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Making DC battery Power

Discussion in 'Electronic Basics' started by Meanie, Jul 5, 2013.

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  1. Meanie

    Meanie Guest

    I asked a question about batteries and DC power adapter a few weeks ago
    and now I have a small (I hope) dilemma.

    I am using the advice of a cordless battery pack and charger to power my
    wife's yarn spinner. I purchased a charger for a tool I already have to
    eliminate buying more accessories. Therefore, I bought this second
    charger >>>[email protected]/9213411868/lightbox/ with
    plans to gut it and wire the two contacts for power, which you'll see
    here >>>>[email protected]/9213411570/lightbox/

    The general idea was to remove the wires to the contacts and solder an
    adapter cord which fits the insert of the spinner, thus, direct power.
    Upon disassembling the charger, I quickly discovered those contacts are
    soldered to the circuit board, but also, I was thinking about those
    three other prongs which the battery makes contact with, which you'll
    see in these photos >>>[email protected]/9213411700/lightbox/[email protected]/9213411794/lightbox/ You'll
    see the two straight-up prongs to the left and the three loop prongs to
    the right. My plan of direct wire contact is not what I expected and now
    I'm uncertain how to do this.

    Anyone care to offer advice how to achieve my objective?

    Thank you
  2. I do not understand the problem.
    Soldering two wires cannot be that difficult.
    Of course you need tools like soldering iron, 40/60 solder, and flux.

  3. Meanie

    Meanie Guest

    Allow me to elaborate on my objective.

    The wife uses an electric yarn spinner, which obviously, already has a
    power cord w/transformer(120v to 12v). She wants the option of using the
    spinner without the cord when there isn't an outlet available (ex:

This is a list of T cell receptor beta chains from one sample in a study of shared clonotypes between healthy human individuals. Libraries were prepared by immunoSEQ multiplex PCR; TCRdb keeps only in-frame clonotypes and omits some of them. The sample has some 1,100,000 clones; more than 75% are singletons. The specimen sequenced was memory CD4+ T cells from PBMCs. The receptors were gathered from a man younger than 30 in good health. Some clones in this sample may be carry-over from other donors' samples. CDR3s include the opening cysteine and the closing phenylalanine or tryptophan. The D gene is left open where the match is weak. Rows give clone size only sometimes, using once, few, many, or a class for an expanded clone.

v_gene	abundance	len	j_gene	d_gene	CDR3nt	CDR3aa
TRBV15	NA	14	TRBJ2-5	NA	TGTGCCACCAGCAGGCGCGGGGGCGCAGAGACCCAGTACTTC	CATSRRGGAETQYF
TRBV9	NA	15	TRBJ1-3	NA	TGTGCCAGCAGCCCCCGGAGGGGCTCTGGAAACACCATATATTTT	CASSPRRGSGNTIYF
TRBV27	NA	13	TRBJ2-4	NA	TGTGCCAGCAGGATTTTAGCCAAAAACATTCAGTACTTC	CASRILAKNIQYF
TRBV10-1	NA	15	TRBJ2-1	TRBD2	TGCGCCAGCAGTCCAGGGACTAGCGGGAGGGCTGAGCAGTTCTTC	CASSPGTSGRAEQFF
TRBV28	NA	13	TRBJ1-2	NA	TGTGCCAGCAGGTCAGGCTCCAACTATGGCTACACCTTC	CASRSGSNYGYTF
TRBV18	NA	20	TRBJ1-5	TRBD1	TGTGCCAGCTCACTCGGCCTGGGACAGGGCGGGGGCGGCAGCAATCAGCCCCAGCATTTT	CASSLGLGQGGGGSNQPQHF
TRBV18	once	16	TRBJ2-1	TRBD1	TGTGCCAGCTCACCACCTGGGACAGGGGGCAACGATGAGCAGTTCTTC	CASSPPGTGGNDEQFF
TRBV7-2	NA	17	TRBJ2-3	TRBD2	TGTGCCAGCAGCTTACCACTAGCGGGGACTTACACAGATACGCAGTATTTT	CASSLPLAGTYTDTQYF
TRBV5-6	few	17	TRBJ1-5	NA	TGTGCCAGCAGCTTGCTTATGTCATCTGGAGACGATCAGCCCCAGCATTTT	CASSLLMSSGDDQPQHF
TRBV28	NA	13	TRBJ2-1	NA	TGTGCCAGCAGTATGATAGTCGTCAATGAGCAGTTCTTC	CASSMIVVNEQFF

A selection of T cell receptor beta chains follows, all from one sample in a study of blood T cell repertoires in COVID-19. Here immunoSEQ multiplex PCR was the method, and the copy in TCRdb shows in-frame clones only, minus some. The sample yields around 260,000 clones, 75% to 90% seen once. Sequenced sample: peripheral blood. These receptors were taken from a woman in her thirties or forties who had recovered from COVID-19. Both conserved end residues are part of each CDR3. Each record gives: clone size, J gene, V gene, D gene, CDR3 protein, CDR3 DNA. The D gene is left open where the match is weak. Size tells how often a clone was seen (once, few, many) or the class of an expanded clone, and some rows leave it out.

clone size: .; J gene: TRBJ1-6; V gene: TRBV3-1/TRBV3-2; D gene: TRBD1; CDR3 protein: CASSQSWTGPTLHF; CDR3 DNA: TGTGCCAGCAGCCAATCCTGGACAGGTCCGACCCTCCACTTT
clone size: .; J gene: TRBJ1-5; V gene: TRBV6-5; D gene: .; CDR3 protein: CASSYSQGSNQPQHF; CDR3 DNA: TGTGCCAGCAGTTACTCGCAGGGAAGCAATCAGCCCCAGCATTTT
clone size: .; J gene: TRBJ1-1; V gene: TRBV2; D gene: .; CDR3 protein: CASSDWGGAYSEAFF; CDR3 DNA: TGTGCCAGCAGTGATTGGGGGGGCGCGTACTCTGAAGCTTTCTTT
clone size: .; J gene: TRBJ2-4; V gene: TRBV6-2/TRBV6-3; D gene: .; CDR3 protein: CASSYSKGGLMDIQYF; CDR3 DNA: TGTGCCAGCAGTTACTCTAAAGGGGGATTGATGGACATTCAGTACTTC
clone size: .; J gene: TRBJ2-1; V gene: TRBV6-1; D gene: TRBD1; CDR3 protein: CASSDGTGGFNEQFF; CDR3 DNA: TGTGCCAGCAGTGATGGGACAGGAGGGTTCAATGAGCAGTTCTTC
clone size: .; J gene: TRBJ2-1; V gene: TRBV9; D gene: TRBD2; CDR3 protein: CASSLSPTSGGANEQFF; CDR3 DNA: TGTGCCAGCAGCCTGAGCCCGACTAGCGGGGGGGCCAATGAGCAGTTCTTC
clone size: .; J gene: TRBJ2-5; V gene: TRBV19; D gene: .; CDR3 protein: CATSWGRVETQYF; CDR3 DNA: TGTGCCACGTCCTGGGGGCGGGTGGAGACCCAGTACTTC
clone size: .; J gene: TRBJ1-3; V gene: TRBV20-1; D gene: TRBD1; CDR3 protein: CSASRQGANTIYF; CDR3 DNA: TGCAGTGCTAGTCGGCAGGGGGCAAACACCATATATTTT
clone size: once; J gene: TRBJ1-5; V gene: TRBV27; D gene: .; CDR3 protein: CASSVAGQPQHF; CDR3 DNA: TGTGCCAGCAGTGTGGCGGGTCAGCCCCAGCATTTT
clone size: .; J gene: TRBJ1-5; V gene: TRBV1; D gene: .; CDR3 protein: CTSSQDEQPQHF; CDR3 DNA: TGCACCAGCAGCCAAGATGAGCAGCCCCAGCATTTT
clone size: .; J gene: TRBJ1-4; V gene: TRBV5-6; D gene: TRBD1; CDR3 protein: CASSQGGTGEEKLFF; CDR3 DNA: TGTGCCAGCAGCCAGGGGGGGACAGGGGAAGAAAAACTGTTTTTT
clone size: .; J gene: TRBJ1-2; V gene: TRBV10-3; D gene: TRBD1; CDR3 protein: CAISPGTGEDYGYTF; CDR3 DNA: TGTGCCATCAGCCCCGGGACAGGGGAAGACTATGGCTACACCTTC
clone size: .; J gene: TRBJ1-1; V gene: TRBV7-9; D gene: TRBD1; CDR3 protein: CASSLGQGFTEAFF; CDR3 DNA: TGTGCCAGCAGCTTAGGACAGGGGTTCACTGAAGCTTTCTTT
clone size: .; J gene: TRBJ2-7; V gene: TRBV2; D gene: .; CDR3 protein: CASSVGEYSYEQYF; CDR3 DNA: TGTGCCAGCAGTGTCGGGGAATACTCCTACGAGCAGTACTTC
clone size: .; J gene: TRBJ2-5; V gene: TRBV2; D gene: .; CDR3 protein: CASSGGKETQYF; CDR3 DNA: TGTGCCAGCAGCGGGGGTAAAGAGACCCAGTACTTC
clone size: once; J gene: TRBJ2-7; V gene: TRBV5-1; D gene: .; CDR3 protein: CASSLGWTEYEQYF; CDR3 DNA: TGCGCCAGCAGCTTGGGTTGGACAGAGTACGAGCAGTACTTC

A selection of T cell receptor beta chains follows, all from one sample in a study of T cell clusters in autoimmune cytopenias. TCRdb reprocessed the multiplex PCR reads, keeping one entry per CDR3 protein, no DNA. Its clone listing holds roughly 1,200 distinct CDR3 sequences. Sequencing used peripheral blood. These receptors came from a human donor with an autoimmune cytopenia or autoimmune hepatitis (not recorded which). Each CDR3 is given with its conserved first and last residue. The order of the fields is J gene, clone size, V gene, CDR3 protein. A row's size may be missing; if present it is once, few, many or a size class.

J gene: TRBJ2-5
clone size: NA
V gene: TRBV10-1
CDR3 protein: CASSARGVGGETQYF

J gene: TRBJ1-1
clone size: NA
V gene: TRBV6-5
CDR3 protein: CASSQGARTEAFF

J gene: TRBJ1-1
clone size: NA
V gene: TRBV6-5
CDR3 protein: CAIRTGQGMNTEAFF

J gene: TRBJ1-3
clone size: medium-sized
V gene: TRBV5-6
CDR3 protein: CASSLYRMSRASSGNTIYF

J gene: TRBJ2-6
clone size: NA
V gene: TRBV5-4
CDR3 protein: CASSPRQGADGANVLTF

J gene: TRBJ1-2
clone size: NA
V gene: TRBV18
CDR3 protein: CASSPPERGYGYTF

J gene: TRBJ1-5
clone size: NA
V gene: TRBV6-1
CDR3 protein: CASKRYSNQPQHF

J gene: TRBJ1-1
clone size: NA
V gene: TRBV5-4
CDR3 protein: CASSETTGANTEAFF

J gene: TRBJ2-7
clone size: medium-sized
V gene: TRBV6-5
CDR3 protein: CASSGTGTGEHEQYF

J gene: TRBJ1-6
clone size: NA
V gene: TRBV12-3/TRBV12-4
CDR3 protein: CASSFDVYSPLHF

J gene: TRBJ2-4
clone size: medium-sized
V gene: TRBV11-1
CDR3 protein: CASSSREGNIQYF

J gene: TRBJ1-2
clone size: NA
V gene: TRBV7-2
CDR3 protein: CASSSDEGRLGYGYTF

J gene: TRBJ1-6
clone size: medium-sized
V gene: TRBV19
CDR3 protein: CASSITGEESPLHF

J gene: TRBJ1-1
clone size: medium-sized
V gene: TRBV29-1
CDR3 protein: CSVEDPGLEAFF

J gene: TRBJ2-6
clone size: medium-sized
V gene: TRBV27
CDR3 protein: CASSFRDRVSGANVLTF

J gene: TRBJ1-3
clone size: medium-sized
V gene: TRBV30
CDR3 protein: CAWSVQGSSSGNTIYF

Outside). Therefore, I decided to make her a battery powered adapter and
    choose to use a 12v battery from one of my cordless tools. I purchased
    an extra charging pack, which you saw in the photo. My plan is to gut
    the inner components to disable the charging feature and simply use the
    charging station as a battery holder and power supply. Thus, I need
    those prongs to remain in the case after I've removed the circuit board.
    Obviously, I no longer need the circuit board because I don't need it to
    charge. What I need is a case with the prongs attached to it so I can
    insert the battery for connection. Since the prongs are part of the
    circuit board, they won't be available on the case for me to solder
    wires for the spinner. The only thing I can currently think of is to
    remove the prongs from the circuit board and adhere them on the case.
    Then I would solder two wires from a connector which fits her spinner
    and I'm good to go. Though now, after viewing the three loop prongs, I'm
    uncertain of their function and how I would wire them along with the
    other two straight prongs.

    I hope I explained it better.

    Thank you
  4. I think I got some of that 40/60 soler. Decades back, I got some solder